Students are provided with a comprehensive recipe book to guide them during the course and which they can take away with them. On request, a complete range of some 60 or so recipes can be purchased – on a CD Rom – for just 100 Baht.
The cost is Baht 1,100 per station (max. two people) For an additional fee, our instructor can firstly take you to local market to look at all the various foodstuffs used in Thai cookery.
Offsite activities include a range of options suited to all ages and interests. Many are in the immediate area and others a bit further afield. Taking a few hours or a whole day, these activities will give you a great experience to remember.
Please select an activity below:
The resort is ideally located for those with a passing interest in birdlife, through to the serious ‘birders’.
The resort is surrounded by farmland (rice paddy etc), and has 100 metres of river frontage, with this bank and that opposite covered in natural vegetation of reeds, grasses and shrubs. These two environments mean that many different species can be observed just from the resort itself. Birdwatchers who have visited us in the past make sure they book the rooms nearest the river with unobstructed views. So far the species count has been impressive with several rare species identified. A recent guest who stayed for just a couple of days and was a casual spotter came up with some 30 plus species just within the immediate area of the resort. In addition, we can arrange for a boat to gently float downstream and perhaps catch sight of the rare Jerdon’s Bushchat!
What is also very special is that a drive of just 40 km up into the mountains, will find one at an altitude of 2000 metres in just over an hour. This particular area is right on the Burmese border and has only recently been opened up to visitors. The great beauty of the location is that firstly it is virtually undisturbed, and secondly a small road traverses a high ridge through the high altitude forest and which means that not only is access easy, but that the forest has been opened up, thus allowing much easier viewing. The usual frustration of forest spotting – of hearing but rarely seeing – is thus considerably reduced. A recent visit at the end of the rainy season which is by no means the best time to visit, yielded almost 50 species in the space of just 4 hours and included sunbirds, minivets, munias, treepies, orioles and a great sighting of a Peregrine Falcon.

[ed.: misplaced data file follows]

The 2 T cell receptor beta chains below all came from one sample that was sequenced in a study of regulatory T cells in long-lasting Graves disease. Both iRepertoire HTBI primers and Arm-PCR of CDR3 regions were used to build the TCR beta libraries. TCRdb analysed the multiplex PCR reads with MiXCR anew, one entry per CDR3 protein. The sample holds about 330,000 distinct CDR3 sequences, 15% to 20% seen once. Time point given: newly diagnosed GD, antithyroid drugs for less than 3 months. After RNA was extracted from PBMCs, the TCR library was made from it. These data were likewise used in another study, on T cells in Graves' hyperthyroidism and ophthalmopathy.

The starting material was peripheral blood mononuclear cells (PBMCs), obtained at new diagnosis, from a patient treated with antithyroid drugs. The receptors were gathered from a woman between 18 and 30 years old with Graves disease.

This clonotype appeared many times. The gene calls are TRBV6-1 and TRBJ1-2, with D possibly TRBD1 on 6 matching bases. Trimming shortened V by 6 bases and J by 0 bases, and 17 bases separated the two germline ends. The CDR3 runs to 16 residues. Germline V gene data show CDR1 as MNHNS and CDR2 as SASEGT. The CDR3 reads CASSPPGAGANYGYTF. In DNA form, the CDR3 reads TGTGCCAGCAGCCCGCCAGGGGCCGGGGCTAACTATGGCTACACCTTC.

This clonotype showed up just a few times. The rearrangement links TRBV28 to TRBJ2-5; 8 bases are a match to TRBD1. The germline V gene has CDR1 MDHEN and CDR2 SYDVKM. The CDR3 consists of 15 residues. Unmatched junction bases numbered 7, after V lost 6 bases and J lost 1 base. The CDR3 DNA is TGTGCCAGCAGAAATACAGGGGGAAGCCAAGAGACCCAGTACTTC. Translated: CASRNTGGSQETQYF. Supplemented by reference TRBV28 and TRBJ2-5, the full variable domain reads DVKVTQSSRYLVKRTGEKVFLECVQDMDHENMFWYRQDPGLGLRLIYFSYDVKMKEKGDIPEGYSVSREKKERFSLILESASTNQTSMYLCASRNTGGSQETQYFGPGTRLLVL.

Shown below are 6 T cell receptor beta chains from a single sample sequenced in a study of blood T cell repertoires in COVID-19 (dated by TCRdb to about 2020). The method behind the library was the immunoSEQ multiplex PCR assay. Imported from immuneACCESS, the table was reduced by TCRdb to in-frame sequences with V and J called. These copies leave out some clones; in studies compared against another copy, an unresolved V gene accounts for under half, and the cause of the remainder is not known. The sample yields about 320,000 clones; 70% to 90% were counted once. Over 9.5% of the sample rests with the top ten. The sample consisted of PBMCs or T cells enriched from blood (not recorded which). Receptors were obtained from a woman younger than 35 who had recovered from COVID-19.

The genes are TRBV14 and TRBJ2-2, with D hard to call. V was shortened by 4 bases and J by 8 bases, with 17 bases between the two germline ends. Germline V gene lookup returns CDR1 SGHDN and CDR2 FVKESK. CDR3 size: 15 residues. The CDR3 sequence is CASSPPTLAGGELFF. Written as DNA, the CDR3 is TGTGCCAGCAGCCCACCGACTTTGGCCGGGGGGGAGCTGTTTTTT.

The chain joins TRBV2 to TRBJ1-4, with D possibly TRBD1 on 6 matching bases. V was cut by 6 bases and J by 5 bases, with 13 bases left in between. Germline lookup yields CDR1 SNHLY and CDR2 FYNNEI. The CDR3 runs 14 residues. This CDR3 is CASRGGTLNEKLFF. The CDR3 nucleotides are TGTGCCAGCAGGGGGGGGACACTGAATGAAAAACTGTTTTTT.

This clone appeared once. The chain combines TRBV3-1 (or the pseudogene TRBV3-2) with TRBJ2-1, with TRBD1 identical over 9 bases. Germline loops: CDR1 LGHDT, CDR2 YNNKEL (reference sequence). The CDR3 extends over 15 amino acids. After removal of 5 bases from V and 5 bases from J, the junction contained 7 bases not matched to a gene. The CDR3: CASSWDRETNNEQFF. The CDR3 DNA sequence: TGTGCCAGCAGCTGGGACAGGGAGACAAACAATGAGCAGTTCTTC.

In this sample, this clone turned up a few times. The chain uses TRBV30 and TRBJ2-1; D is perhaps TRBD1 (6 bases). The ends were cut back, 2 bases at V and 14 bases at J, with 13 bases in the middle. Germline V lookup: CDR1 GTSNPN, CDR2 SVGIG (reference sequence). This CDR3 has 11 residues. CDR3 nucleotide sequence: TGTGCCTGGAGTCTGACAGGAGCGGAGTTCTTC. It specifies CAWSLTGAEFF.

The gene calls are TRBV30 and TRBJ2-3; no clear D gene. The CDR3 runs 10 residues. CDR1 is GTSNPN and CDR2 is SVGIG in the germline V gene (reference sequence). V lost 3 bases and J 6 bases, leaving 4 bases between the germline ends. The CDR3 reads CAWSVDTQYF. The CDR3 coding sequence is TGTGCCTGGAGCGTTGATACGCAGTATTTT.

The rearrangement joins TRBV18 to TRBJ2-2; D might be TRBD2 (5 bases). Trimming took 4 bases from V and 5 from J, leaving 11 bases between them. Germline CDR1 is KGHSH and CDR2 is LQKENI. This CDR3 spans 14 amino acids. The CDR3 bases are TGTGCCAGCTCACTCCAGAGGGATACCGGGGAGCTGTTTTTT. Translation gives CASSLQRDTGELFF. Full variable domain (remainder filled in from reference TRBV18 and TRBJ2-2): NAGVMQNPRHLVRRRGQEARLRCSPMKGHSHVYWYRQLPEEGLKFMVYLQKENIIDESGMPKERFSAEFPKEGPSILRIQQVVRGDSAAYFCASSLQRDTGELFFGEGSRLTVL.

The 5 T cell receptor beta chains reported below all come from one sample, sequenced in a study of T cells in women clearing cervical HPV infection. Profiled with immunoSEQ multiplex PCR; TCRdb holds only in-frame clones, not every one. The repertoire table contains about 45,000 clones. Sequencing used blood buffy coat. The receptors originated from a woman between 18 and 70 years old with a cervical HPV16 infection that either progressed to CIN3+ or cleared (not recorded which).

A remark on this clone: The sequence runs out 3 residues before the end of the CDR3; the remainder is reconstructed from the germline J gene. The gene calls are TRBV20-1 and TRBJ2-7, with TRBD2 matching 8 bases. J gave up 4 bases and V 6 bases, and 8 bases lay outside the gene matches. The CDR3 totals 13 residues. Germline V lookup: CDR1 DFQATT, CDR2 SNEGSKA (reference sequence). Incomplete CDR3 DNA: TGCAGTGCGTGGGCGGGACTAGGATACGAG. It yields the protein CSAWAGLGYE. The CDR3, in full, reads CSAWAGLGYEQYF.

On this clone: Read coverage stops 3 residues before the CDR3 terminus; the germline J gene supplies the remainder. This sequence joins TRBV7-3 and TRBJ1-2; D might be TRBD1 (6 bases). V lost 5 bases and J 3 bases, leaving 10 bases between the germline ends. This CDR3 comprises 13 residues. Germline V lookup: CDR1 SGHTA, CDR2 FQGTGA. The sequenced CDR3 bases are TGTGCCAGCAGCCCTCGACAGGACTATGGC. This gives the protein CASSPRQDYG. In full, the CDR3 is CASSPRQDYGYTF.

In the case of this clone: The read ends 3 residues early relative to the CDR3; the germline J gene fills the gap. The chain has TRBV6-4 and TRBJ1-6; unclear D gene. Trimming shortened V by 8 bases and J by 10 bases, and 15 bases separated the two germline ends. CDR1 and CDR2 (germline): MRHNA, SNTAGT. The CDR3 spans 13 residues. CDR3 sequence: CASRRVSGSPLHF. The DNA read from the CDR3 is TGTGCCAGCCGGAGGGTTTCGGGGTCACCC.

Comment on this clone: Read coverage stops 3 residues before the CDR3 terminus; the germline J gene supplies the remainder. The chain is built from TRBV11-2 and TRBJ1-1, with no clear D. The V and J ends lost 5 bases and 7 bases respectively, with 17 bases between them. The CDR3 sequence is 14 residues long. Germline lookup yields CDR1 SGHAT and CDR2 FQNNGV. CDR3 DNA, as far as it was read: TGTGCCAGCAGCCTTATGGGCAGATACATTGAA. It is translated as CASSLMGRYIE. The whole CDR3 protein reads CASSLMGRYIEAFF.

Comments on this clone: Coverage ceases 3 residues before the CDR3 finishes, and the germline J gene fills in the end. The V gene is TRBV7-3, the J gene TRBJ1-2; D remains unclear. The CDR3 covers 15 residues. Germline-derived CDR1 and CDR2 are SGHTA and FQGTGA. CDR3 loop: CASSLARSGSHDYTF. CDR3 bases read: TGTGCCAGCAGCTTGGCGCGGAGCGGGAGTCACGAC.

The resort has four wheel drive vehicle which can be hired with a driver, or if unavailable, we can hire a suitable vehicle and driver locally.
For a report from a visit by one of the North’s most experienced birdwatchers, please click here.
We have high quality bikes which can be hired for half or full day. This allows you to really see rural life up close, and apart from a short journey on a main road, most of your cycling would take place on rural lanes and dirt tracks.
We also offer guided cycle trips for those who want to find out more about the area and also to make sure they do not get lost! (Also see kayaking)
Using ‘sit-on’ Feel Free kayaks, a typical session would take roughly 2 -3 hours. (For those with no experience, 30 minutes can be spent learning basic techniques and capsize drills on the resort pond.)